Policy failures receive much attention from the public and from policy makers adjusting policy in response to failure. Yet, lessons learned from policy failures are necessarily ex post observations. Not only has the policy failed to achieve its purposes, but a great deal of political, institutional, temporal, and economic capital has been wasted. A new body of literature on policy success undertakes ex ante analysis of successful policy designs, instrument choices, and other policy-making variables to establish a framework for more effective policy making. Though policy success may be inhibited by a variety of procedural, programmatic, or political factors, institutional analysis—and specifically constitutional constraints on a government’s ability to craft certain policy instruments—has not yet been incorporated into the policy success and various other policy studies literatures. This Article is the first to undertake that integration and demonstrates how institutional analysis in earlier stages of the policy cycle can help society avoid constitutionally driven policy failures and move toward institutional policy successes. Only when this institutional precondition is achieved will the procedural, programmatic, and political components of a policy have an opportunity to succeed.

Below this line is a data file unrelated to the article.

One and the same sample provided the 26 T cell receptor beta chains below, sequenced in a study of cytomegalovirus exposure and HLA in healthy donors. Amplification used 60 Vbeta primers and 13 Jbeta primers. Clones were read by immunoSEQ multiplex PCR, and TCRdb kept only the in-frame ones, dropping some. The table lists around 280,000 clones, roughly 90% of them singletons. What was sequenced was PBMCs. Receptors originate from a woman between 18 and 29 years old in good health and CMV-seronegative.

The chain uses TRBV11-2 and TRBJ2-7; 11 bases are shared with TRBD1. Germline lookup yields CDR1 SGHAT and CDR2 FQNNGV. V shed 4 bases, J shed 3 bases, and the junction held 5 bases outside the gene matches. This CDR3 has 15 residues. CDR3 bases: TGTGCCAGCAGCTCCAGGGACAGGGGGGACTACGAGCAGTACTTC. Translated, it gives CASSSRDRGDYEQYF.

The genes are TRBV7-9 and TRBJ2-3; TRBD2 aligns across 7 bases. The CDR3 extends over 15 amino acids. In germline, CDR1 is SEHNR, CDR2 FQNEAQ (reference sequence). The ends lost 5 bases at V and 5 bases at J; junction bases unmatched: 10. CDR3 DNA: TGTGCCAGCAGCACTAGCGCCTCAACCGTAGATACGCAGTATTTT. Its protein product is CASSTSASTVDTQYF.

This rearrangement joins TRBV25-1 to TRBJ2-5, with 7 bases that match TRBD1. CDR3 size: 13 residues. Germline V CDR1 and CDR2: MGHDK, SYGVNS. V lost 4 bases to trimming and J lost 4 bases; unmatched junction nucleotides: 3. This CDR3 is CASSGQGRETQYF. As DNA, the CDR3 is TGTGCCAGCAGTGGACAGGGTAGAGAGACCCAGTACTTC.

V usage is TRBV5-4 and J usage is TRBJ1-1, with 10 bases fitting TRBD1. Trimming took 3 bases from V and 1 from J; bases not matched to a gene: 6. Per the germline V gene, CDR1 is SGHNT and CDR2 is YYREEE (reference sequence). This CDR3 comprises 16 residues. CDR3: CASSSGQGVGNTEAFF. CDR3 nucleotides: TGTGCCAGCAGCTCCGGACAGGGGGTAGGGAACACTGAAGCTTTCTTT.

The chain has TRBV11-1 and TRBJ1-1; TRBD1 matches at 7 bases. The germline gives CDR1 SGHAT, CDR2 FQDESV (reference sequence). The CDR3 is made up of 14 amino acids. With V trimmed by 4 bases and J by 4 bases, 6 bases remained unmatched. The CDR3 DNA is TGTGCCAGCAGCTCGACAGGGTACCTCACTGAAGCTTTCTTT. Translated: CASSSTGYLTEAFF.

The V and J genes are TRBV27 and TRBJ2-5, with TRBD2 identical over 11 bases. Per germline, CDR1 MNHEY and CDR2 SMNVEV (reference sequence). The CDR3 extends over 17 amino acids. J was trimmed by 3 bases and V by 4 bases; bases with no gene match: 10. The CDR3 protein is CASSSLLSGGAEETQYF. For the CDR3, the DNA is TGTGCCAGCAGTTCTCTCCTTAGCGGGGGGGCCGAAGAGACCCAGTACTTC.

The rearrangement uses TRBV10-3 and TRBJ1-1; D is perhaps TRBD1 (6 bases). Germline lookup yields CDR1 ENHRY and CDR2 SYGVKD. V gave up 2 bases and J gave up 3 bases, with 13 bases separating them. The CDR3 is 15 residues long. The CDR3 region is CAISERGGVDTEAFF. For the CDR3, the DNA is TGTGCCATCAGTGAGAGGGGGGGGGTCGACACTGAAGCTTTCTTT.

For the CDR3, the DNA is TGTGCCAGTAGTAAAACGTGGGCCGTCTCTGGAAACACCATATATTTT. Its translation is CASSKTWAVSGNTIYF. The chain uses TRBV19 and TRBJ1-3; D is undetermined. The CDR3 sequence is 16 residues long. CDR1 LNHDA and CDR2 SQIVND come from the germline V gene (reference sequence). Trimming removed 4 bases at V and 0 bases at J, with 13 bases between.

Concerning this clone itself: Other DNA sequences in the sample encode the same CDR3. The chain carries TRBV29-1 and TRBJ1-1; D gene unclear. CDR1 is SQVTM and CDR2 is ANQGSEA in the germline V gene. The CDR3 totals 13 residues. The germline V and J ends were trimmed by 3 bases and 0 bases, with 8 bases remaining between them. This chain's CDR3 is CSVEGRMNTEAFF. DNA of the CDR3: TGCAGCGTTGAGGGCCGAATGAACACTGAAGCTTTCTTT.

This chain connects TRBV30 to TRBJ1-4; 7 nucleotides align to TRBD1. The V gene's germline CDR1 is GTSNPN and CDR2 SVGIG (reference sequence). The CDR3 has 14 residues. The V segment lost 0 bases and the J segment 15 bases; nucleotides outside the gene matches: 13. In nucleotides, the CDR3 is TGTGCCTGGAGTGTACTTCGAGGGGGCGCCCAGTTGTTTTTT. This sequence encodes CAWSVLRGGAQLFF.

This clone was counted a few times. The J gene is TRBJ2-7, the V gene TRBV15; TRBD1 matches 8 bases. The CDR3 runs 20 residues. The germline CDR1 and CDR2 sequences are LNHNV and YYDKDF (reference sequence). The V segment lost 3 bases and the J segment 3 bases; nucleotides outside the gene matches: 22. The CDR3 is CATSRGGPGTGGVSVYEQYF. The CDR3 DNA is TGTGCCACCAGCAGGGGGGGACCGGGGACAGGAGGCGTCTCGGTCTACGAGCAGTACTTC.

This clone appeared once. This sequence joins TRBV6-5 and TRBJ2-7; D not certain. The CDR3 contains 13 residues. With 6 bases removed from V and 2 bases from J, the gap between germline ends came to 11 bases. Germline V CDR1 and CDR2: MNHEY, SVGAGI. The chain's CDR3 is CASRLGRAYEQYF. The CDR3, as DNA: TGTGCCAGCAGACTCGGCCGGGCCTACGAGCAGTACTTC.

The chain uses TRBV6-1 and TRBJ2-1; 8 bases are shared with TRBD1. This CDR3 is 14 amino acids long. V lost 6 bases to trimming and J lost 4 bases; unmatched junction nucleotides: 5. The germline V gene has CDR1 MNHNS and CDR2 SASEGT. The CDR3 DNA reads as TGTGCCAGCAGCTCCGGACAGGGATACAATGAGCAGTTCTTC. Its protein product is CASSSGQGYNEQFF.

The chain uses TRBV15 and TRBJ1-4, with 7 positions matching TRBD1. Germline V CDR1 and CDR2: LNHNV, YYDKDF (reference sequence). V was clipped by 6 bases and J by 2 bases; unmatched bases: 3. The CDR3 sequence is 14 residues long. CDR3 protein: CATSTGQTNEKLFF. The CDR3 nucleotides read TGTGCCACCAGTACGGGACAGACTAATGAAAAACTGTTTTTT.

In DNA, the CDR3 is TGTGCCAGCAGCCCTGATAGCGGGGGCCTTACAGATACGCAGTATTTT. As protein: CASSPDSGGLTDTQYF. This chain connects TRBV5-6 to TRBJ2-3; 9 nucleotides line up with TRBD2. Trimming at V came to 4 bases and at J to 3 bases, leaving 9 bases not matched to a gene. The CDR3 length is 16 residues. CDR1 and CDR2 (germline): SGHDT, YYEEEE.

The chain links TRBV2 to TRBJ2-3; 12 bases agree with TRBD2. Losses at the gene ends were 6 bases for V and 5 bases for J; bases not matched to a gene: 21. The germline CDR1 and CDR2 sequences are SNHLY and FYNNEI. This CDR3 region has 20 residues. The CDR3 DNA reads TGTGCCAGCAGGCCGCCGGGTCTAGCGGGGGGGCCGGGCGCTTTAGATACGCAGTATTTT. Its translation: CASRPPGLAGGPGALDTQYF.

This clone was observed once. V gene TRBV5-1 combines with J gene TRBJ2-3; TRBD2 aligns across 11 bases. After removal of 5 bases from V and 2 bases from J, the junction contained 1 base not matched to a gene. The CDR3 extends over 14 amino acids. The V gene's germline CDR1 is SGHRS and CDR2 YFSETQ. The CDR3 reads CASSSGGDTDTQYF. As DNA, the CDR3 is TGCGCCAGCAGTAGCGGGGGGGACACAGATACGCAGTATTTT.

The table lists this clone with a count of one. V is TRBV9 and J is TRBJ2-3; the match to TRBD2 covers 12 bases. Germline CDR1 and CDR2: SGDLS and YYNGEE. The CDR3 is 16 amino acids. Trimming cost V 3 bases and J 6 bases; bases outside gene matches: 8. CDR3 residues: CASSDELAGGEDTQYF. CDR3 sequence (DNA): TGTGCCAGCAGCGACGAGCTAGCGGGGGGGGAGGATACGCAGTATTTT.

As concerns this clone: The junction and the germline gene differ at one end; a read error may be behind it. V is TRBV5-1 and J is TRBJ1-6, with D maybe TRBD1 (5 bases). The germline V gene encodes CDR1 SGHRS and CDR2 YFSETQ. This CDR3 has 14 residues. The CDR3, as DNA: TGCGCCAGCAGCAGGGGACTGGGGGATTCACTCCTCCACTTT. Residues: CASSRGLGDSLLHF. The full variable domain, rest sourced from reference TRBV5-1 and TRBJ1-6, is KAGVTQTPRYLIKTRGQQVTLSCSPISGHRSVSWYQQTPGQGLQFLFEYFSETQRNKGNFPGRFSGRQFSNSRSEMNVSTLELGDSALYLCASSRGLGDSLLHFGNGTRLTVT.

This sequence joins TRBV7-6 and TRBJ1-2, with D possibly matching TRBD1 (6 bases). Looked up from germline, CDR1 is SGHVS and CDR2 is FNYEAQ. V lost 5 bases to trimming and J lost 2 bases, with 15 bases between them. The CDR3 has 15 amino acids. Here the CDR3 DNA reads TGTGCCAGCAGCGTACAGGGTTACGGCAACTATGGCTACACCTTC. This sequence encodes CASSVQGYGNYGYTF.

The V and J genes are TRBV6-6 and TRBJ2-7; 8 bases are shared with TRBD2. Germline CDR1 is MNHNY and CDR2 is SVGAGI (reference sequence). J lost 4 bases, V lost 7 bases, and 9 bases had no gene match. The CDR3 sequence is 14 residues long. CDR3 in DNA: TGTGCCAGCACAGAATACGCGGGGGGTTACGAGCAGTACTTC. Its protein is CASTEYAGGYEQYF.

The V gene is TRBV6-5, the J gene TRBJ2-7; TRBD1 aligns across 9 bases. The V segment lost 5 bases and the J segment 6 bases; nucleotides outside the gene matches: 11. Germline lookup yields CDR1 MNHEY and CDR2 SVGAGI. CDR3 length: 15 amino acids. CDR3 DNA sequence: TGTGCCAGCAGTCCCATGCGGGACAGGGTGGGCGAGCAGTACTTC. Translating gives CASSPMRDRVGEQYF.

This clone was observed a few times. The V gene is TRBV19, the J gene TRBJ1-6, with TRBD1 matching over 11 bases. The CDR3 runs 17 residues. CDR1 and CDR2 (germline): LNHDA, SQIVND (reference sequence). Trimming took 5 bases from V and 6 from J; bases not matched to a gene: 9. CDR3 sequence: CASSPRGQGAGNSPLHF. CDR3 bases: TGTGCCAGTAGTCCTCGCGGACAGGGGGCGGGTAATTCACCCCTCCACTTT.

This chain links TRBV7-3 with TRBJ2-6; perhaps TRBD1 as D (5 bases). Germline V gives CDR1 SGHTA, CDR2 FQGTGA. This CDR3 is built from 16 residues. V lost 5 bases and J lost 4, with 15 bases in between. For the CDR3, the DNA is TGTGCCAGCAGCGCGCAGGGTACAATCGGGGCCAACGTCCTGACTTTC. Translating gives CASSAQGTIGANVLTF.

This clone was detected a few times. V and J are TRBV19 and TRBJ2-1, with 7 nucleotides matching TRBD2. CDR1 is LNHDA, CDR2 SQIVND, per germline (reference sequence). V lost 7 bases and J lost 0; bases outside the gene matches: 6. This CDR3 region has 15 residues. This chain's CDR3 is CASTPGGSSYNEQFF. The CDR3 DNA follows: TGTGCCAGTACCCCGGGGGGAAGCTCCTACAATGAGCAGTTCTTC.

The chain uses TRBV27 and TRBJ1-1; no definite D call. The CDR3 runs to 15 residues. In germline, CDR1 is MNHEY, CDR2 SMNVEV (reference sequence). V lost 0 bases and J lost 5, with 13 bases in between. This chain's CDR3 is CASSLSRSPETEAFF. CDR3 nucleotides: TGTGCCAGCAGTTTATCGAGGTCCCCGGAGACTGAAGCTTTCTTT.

89 Tul. L. Rev. 669 (2015)


United States, Clean Air Act, United States, Patient Protection & Affordable Care Act, Government policy -- Law & legislation, Civil rights, Land use -- Law & legislation, Policy sciences, Coastal zone management, Private forests

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